Waffles, iced coffee and lazy Brussels afternoons
Contrary to what some think, I don’t actually need a lot to be happy. Give me warm sunny days, enough liquid to drink, sugar to keep me going and quirky localities filled with intrigue, and I’ll subsist for weeks. No wonder then that I felt myself slipping into the rhythm of things on my recent trip to Brussels.
We were there in the middle of this year’s heatwave that swept northern Europe, and although we were hardly there for long enough, it was certainly enough to fall in love with Belgium’s gorgeous capital.
I mean, what’s not to love? The road from our hotel lead us directly to the Grand Place, Brussels’s historic centre. Hip locals carried loudspeakers churning out samba-driven beats while tourists danced in the centre of the square. Others simply sat, or even lay in the centre of the cobblestone piazza, taking in the gothic-fusion architecture.
The air was warm, and sweetly scented with an accent of waffles… we followed our noses past shops selling giant meringues until we came across stalls filled with doughy treats.
Walking the streets of Brussels, waffle in hand, I realised that this was no ordinary city. I could have spent hours just walking the streets, people-watching, nibbling on waffles slathered with Nutella, and sampling the myriad cold drinks to beat the heat.
In fact Brussels reminded me a lot of Melbourne in its intrigue – the dozens of interesting shops on the way, the chic sitting right alongside the shabby, as if unaware of their own differences and similarities. The roadside vendors which were so quaint they would seem contrived, if it weren’t for the droves of local patrons stamping their seal of authenticity.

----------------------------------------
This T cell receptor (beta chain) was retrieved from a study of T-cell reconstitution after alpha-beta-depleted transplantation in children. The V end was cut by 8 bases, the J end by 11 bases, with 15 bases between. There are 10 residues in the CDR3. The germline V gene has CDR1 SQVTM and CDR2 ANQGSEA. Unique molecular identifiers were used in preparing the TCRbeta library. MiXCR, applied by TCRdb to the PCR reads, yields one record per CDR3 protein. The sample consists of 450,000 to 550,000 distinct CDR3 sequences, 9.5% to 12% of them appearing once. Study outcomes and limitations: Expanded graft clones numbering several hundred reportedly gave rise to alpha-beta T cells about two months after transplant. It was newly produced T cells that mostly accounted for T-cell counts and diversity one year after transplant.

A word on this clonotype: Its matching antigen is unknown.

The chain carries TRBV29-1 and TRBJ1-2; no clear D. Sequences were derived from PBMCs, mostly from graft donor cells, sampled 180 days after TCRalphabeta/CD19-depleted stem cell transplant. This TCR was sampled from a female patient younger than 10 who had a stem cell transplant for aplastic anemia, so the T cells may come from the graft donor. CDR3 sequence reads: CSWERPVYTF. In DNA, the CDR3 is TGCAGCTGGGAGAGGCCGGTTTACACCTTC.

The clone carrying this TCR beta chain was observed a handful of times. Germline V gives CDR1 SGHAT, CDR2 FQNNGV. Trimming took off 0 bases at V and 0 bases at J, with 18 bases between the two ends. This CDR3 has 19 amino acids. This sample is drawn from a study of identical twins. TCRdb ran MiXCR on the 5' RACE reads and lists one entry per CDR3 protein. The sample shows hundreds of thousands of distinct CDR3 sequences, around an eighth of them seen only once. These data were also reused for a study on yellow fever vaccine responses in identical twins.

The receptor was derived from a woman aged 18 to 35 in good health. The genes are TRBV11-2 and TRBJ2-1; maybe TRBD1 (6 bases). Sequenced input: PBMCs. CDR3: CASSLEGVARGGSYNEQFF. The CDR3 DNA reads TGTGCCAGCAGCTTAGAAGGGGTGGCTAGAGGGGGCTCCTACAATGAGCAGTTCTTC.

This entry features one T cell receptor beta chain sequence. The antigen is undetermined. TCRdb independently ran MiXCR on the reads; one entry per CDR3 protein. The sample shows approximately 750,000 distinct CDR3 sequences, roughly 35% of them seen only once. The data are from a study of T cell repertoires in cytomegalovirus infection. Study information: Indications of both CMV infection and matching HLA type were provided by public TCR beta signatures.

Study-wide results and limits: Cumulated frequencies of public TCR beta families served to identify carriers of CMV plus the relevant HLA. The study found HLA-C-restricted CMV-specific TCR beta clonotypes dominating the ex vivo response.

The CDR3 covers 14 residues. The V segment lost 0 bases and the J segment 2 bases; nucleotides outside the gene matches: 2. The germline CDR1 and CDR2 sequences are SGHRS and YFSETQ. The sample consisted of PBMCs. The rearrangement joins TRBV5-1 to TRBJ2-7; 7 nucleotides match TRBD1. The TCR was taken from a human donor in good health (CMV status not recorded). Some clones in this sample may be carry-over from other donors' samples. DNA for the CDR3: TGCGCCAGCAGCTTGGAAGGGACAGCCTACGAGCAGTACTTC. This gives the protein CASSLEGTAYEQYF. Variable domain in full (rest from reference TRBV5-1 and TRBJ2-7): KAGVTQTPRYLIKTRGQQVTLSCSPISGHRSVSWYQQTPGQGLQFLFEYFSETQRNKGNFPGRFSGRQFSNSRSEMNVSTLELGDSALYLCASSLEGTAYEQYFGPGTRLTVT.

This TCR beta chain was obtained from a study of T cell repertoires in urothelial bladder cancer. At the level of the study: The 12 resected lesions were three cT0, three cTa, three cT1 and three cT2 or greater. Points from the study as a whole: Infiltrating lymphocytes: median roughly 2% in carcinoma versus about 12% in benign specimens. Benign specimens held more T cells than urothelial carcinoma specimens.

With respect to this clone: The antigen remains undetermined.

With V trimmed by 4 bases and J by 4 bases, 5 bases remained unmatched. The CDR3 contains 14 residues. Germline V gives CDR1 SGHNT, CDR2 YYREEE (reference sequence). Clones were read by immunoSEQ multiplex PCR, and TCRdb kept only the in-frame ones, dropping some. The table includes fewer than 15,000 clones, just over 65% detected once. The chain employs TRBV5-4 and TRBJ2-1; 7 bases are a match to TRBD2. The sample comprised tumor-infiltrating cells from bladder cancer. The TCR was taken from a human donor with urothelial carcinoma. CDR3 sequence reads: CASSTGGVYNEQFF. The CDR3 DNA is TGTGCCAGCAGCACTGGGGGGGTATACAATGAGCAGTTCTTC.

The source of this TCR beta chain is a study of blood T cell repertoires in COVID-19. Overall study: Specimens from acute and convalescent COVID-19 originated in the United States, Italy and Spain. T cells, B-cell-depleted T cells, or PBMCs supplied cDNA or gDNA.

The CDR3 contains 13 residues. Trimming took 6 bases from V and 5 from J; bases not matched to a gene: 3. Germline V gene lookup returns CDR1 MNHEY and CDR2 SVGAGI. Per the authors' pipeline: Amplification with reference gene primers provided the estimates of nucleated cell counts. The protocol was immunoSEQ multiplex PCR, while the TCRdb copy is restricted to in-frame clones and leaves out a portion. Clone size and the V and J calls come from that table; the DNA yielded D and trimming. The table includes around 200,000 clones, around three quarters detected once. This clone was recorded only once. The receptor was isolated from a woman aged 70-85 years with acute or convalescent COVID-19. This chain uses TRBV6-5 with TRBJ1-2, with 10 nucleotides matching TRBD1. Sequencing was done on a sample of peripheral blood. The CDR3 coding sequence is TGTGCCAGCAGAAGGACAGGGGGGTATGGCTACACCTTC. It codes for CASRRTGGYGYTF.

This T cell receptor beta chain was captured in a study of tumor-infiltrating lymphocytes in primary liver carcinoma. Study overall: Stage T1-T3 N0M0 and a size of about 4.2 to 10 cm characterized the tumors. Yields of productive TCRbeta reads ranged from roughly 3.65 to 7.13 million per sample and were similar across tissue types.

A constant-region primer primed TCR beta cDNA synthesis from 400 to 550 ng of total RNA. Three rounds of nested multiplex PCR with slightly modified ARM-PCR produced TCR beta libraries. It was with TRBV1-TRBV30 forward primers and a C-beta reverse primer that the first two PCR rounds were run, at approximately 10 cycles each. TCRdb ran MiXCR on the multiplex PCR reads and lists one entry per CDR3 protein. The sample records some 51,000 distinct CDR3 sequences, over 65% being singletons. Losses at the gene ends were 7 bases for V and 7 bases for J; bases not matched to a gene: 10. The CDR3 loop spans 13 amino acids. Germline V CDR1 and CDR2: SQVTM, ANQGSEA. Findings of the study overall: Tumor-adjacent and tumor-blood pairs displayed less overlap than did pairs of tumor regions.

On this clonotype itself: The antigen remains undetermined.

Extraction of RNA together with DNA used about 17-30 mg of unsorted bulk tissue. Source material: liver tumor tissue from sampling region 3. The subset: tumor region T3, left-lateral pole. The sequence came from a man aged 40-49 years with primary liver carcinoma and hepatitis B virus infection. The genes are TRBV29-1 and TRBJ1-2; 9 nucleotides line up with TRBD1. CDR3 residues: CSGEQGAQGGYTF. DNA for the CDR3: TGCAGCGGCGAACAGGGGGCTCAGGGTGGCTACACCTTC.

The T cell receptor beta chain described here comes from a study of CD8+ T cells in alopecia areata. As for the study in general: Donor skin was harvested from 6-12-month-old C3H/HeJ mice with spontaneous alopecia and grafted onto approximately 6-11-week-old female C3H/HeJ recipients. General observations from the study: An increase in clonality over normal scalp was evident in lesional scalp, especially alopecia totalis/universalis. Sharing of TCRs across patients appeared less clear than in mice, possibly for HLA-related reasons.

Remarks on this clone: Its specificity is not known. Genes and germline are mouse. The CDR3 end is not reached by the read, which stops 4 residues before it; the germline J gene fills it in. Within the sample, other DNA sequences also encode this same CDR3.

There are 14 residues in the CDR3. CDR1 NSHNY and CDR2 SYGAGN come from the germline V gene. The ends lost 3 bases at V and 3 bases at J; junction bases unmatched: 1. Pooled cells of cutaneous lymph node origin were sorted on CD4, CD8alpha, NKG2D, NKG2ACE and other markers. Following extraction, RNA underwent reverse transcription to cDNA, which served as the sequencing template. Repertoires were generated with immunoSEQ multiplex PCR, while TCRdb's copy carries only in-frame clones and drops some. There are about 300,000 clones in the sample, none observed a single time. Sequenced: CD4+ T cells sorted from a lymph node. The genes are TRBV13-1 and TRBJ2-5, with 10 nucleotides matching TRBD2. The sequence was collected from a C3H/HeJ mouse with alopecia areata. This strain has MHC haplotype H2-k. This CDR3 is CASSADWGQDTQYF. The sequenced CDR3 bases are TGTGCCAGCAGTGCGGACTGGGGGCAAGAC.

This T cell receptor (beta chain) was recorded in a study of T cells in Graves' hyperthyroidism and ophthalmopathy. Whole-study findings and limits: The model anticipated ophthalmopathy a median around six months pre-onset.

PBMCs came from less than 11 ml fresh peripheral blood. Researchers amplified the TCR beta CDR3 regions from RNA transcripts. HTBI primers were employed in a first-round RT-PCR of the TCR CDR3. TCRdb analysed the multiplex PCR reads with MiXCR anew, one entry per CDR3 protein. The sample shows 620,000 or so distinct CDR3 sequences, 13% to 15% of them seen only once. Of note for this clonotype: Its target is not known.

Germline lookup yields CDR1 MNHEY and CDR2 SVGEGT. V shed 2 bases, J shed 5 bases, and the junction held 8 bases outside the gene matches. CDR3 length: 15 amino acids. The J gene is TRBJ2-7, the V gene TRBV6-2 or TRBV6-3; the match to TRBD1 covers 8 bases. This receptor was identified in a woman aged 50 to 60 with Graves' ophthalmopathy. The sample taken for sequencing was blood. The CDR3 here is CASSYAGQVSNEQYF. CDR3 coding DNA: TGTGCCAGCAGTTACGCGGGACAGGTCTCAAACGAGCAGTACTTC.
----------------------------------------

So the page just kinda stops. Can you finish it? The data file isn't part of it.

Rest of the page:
The humour, the way the city is so serious, but with a knowing wink – it might be Europe’s political capital, but it’s still a chilled out kind of place. The effortlessly cool, quirky, friendly and interesting locals – like positive, not-so-self aware versions of Melbourne’s hipsters – redefining the limits of normal. Like this accordion player and her companion;
I also loved the localities out of the centre too – Stalingrad with its sheesha-infused streets of Arabic cafes perpetually filled with young men chatting and laughing. Marolles with its narrow streets and pubs serving up cheap and cheerful breakfasts. Matonge with its splash of colour and African culture. Sablon, home to the Street of the Candlesticks.
We pulled up at a small cafe on the corner of Rue de Midi and Rue de Marché au Charbon and ordered an iced coffee, a cold fruit drink (vintage-style bottle and all), and a decadent chocolate brownie to share. It was too hot to sit inside – lots of European places don’t come with air-conditioning – so instead we sat outside and watched the world go by.
The longer we sat there, watching the world go by, the longer we wanted to stay. We weren’t doing anything… simply chilling out in the streets of Brussels in summer, as you do. But it was awesome. I realised that, unexpectedly, Brussels was a place where I could get stuck. Like Beirut, Wadi Rum in Jordan, Bangkok, Passu in Northern Pakistan… this is a place where I could just sit and watch the world go by and begin to lose track of time and myself…